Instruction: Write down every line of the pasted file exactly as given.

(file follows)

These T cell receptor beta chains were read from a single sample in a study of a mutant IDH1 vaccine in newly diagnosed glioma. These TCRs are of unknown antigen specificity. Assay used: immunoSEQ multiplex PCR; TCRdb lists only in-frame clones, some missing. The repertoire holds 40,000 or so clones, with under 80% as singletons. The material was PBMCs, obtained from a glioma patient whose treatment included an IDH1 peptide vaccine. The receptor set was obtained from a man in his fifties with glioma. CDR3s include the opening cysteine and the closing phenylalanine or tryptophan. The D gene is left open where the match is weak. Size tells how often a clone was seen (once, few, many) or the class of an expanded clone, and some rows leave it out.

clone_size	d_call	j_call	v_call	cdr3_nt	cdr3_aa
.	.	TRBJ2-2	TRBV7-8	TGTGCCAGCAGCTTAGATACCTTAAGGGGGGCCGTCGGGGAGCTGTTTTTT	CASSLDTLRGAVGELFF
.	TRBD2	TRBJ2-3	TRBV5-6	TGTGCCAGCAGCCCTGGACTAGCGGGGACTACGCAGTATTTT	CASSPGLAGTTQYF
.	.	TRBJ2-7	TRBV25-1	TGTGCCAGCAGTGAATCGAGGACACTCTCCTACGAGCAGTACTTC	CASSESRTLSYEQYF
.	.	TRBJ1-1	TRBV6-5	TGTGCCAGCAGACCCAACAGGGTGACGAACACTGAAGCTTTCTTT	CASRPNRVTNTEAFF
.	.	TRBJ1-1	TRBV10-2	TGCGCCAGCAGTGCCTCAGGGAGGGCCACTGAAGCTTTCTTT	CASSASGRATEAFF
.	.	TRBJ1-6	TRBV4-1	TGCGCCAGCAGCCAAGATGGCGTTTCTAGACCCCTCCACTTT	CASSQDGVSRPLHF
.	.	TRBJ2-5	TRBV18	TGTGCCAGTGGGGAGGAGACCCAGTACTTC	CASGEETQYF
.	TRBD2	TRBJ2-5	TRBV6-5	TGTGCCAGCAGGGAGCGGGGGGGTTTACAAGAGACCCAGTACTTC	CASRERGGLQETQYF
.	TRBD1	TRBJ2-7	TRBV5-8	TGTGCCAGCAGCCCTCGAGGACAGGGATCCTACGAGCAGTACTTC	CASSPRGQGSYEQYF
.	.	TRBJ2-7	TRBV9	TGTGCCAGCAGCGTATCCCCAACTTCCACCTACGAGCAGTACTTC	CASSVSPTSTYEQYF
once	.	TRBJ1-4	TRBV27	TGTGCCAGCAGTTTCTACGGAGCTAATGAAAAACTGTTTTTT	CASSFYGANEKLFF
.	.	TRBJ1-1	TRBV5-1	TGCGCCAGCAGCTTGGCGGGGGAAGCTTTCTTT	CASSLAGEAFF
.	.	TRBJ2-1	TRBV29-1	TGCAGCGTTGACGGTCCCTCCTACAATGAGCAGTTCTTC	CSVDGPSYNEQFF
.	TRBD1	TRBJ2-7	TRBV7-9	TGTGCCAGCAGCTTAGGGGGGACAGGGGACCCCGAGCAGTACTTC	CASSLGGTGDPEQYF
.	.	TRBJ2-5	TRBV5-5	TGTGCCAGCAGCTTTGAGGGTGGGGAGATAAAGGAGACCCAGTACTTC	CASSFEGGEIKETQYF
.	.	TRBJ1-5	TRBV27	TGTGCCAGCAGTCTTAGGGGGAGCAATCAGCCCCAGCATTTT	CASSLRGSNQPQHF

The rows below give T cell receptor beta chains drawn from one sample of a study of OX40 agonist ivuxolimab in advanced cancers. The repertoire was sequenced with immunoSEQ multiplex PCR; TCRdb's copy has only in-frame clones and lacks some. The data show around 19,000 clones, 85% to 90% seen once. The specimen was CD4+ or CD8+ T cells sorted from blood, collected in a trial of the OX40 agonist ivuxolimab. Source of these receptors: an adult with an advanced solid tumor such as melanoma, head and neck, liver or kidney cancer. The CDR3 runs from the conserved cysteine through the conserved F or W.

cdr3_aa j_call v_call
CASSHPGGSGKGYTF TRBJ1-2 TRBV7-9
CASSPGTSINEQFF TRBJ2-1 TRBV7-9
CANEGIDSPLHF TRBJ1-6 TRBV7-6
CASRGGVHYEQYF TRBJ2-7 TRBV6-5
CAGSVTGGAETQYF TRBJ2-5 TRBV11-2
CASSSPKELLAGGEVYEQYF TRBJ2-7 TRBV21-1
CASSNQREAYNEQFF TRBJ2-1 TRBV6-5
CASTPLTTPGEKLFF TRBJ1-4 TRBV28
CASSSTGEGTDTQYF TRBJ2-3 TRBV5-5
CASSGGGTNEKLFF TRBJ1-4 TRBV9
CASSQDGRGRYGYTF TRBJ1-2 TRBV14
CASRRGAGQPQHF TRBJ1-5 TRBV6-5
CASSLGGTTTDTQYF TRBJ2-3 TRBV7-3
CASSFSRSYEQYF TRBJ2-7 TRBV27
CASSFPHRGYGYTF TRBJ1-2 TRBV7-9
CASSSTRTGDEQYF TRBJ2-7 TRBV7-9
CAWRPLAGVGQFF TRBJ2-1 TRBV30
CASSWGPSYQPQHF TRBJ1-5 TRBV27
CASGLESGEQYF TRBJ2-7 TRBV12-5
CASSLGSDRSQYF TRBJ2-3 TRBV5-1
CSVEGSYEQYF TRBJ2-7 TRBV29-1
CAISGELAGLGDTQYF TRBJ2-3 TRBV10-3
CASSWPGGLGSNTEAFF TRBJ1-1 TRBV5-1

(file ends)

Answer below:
These T cell receptor beta chains were read from a single sample in a study of a mutant IDH1 vaccine in newly diagnosed glioma. These TCRs are of unknown antigen specificity. Assay used: immunoSEQ multiplex PCR; TCRdb lists only in-frame clones, some missing. The repertoire holds 40,000 or so clones, with under 80% as singletons. The material was PBMCs, obtained from a glioma patient whose treatment included an IDH1 peptide vaccine. The receptor set was obtained from a man in his fifties with glioma. CDR3s include the opening cysteine and the closing phenylalanine or tryptophan. The D gene is left open where the match is weak. Size tells how often a clone was seen (once, few, many) or the class of an expanded clone, and some rows leave it out.

clone_size	d_call	j_call	v_call	cdr3_nt	cdr3_aa
.	.	TRBJ2-2	TRBV7-8	TGTGCCAGCAGCTTAGATACCTTAAGGGGGGCCGTCGGGGAGCTGTTTTTT	CASSLDTLRGAVGELFF
.	TRBD2	TRBJ2-3	TRBV5-6	TGTGCCAGCAGCCCTGGACTAGCGGGGACTACGCAGTATTTT	CASSPGLAGTTQYF
.	.	TRBJ2-7	TRBV25-1	TGTGCCAGCAGTGAATCGAGGACACTCTCCTACGAGCAGTACTTC	CASSESRTLSYEQYF
.	.	TRBJ1-1	TRBV6-5	TGTGCCAGCAGACCCAACAGGGTGACGAACACTGAAGCTTTCTTT	CASRPNRVTNTEAFF
.	.	TRBJ1-1	TRBV10-2	TGCGCCAGCAGTGCCTCAGGGAGGGCCACTGAAGCTTTCTTT	CASSASGRATEAFF
.	.	TRBJ1-6	TRBV4-1	TGCGCCAGCAGCCAAGATGGCGTTTCTAGACCCCTCCACTTT	CASSQDGVSRPLHF
.	.	TRBJ2-5	TRBV18	TGTGCCAGTGGGGAGGAGACCCAGTACTTC	CASGEETQYF
.	TRBD2	TRBJ2-5	TRBV6-5	TGTGCCAGCAGGGAGCGGGGGGGTTTACAAGAGACCCAGTACTTC	CASRERGGLQETQYF
.	TRBD1	TRBJ2-7	TRBV5-8	TGTGCCAGCAGCCCTCGAGGACAGGGATCCTACGAGCAGTACTTC	CASSPRGQGSYEQYF
.	.	TRBJ2-7	TRBV9	TGTGCCAGCAGCGTATCCCCAACTTCCACCTACGAGCAGTACTTC	CASSVSPTSTYEQYF
once	.	TRBJ1-4	TRBV27	TGTGCCAGCAGTTTCTACGGAGCTAATGAAAAACTGTTTTTT	CASSFYGANEKLFF
.	.	TRBJ1-1	TRBV5-1	TGCGCCAGCAGCTTGGCGGGGGAAGCTTTCTTT	CASSLAGEAFF
.	.	TRBJ2-1	TRBV29-1	TGCAGCGTTGACGGTCCCTCCTACAATGAGCAGTTCTTC	CSVDGPSYNEQFF
.	TRBD1	TRBJ2-7	TRBV7-9	TGTGCCAGCAGCTTAGGGGGGACAGGGGACCCCGAGCAGTACTTC	CASSLGGTGDPEQYF
.	.	TRBJ2-5	TRBV5-5	TGTGCCAGCAGCTTTGAGGGTGGGGAGATAAAGGAGACCCAGTACTTC	CASSFEGGEIKETQYF
.	.	TRBJ1-5	TRBV27	TGTGCCAGCAGTCTTAGGGGGAGCAATCAGCCCCAGCATTTT	CASSLRGSNQPQHF

The rows below give T cell receptor beta chains drawn from one sample of a study of OX40 agonist ivuxolimab in advanced cancers. The repertoire was sequenced with immunoSEQ multiplex PCR; TCRdb's copy has only in-frame clones and lacks some. The data show around 19,000 clones, 85% to 90% seen once. The specimen was CD4+ or CD8+ T cells sorted from blood, collected in a trial of the OX40 agonist ivuxolimab. Source of these receptors: an adult with an advanced solid tumor such as melanoma, head and neck, liver or kidney cancer. The CDR3 runs from the conserved cysteine through the conserved F or W.

cdr3_aa j_call v_call
CASSHPGGSGKGYTF TRBJ1-2 TRBV7-9
CASSPGTSINEQFF TRBJ2-1 TRBV7-9
CANEGIDSPLHF TRBJ1-6 TRBV7-6
CASRGGVHYEQYF TRBJ2-7 TRBV6-5
CAGSVTGGAETQYF TRBJ2-5 TRBV11-2
CASSSPKELLAGGEVYEQYF TRBJ2-7 TRBV21-1
CASSNQREAYNEQFF TRBJ2-1 TRBV6-5
CASTPLTTPGEKLFF TRBJ1-4 TRBV28
CASSSTGEGTDTQYF TRBJ2-3 TRBV5-5
CASSGGGTNEKLFF TRBJ1-4 TRBV9
CASSQDGRGRYGYTF TRBJ1-2 TRBV14
CASRRGAGQPQHF TRBJ1-5 TRBV6-5
CASSLGGTTTDTQYF TRBJ2-3 TRBV7-3
CASSFSRSYEQYF TRBJ2-7 TRBV27
CASSFPHRGYGYTF TRBJ1-2 TRBV7-9
CASSSTRTGDEQYF TRBJ2-7 TRBV7-9
CAWRPLAGVGQFF TRBJ2-1 TRBV30
CASSWGPSYQPQHF TRBJ1-5 TRBV27
CASGLESGEQYF TRBJ2-7 TRBV12-5
CASSLGSDRSQYF TRBJ2-3 TRBV5-1
CSVEGSYEQYF TRBJ2-7 TRBV29-1
CAISGELAGLGDTQYF TRBJ2-3 TRBV10-3
CASSWPGGLGSNTEAFF TRBJ1-1 TRBV5-1